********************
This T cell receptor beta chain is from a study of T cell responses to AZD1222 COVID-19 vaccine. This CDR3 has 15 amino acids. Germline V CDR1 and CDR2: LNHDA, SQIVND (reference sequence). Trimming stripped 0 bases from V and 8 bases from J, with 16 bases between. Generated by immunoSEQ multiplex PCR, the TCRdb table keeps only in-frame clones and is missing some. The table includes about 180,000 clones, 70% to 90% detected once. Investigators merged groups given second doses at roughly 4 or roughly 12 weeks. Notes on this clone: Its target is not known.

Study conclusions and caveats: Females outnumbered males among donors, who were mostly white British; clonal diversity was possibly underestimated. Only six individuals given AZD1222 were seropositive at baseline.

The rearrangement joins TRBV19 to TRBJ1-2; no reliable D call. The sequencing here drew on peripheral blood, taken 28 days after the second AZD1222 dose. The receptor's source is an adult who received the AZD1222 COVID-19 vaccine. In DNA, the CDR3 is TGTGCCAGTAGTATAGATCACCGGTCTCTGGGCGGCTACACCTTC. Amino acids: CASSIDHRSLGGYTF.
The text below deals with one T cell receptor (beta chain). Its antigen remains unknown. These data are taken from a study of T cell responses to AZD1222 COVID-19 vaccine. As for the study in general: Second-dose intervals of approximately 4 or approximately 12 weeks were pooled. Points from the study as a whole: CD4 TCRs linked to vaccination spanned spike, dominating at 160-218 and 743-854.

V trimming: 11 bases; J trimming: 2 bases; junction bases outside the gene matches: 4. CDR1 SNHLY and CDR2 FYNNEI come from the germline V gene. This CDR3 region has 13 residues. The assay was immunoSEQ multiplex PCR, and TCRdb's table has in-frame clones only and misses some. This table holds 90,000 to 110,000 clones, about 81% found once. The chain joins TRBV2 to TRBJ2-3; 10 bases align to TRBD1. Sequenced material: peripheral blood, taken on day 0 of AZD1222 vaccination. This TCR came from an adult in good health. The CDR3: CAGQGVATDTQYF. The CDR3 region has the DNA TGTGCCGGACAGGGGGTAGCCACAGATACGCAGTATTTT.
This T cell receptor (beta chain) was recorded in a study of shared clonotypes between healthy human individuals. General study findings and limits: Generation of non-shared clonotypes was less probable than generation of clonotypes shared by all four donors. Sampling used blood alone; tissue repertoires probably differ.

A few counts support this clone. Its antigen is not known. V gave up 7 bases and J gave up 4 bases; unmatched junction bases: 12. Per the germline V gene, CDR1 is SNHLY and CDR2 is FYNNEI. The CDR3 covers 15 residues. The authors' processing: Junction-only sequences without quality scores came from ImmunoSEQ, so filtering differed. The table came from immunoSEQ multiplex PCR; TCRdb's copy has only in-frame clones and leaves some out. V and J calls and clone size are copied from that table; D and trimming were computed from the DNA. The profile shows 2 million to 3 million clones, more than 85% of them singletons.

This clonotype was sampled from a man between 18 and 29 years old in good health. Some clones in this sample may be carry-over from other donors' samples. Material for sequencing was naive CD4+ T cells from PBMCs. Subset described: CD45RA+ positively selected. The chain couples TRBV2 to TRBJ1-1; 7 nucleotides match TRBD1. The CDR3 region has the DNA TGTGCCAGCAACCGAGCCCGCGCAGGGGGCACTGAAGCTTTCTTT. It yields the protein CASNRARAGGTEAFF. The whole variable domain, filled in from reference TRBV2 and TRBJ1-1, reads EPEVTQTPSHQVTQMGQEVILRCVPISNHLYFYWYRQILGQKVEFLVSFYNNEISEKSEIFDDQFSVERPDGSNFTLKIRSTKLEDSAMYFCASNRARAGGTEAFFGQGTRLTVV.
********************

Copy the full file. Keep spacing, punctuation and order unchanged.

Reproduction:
This T cell receptor beta chain is from a study of T cell responses to AZD1222 COVID-19 vaccine. This CDR3 has 15 amino acids. Germline V CDR1 and CDR2: LNHDA, SQIVND (reference sequence). Trimming stripped 0 bases from V and 8 bases from J, with 16 bases between. Generated by immunoSEQ multiplex PCR, the TCRdb table keeps only in-frame clones and is missing some. The table includes about 180,000 clones, 70% to 90% detected once. Investigators merged groups given second doses at roughly 4 or roughly 12 weeks. Notes on this clone: Its target is not known.

Study conclusions and caveats: Females outnumbered males among donors, who were mostly white British; clonal diversity was possibly underestimated. Only six individuals given AZD1222 were seropositive at baseline.

The rearrangement joins TRBV19 to TRBJ1-2; no reliable D call. The sequencing here drew on peripheral blood, taken 28 days after the second AZD1222 dose. The receptor's source is an adult who received the AZD1222 COVID-19 vaccine. In DNA, the CDR3 is TGTGCCAGTAGTATAGATCACCGGTCTCTGGGCGGCTACACCTTC. Amino acids: CASSIDHRSLGGYTF.
The text below deals with one T cell receptor (beta chain). Its antigen remains unknown. These data are taken from a study of T cell responses to AZD1222 COVID-19 vaccine. As for the study in general: Second-dose intervals of approximately 4 or approximately 12 weeks were pooled. Points from the study as a whole: CD4 TCRs linked to vaccination spanned spike, dominating at 160-218 and 743-854.

V trimming: 11 bases; J trimming: 2 bases; junction bases outside the gene matches: 4. CDR1 SNHLY and CDR2 FYNNEI come from the germline V gene. This CDR3 region has 13 residues. The assay was immunoSEQ multiplex PCR, and TCRdb's table has in-frame clones only and misses some. This table holds 90,000 to 110,000 clones, about 81% found once. The chain joins TRBV2 to TRBJ2-3; 10 bases align to TRBD1. Sequenced material: peripheral blood, taken on day 0 of AZD1222 vaccination. This TCR came from an adult in good health. The CDR3: CAGQGVATDTQYF. The CDR3 region has the DNA TGTGCCGGACAGGGGGTAGCCACAGATACGCAGTATTTT.
This T cell receptor (beta chain) was recorded in a study of shared clonotypes between healthy human individuals. General study findings and limits: Generation of non-shared clonotypes was less probable than generation of clonotypes shared by all four donors. Sampling used blood alone; tissue repertoires probably differ.

A few counts support this clone. Its antigen is not known. V gave up 7 bases and J gave up 4 bases; unmatched junction bases: 12. Per the germline V gene, CDR1 is SNHLY and CDR2 is FYNNEI. The CDR3 covers 15 residues. The authors' processing: Junction-only sequences without quality scores came from ImmunoSEQ, so filtering differed. The table came from immunoSEQ multiplex PCR; TCRdb's copy has only in-frame clones and leaves some out. V and J calls and clone size are copied from that table; D and trimming were computed from the DNA. The profile shows 2 million to 3 million clones, more than 85% of them singletons.

This clonotype was sampled from a man between 18 and 29 years old in good health. Some clones in this sample may be carry-over from other donors' samples. Material for sequencing was naive CD4+ T cells from PBMCs. Subset described: CD45RA+ positively selected. The chain couples TRBV2 to TRBJ1-1; 7 nucleotides match TRBD1. The CDR3 region has the DNA TGTGCCAGCAACCGAGCCCGCGCAGGGGGCACTGAAGCTTTCTTT. It yields the protein CASNRARAGGTEAFF. The whole variable domain, filled in from reference TRBV2 and TRBJ1-1, reads EPEVTQTPSHQVTQMGQEVILRCVPISNHLYFYWYRQILGQKVEFLVSFYNNEISEKSEIFDDQFSVERPDGSNFTLKIRSTKLEDSAMYFCASNRARAGGTEAFFGQGTRLTVV.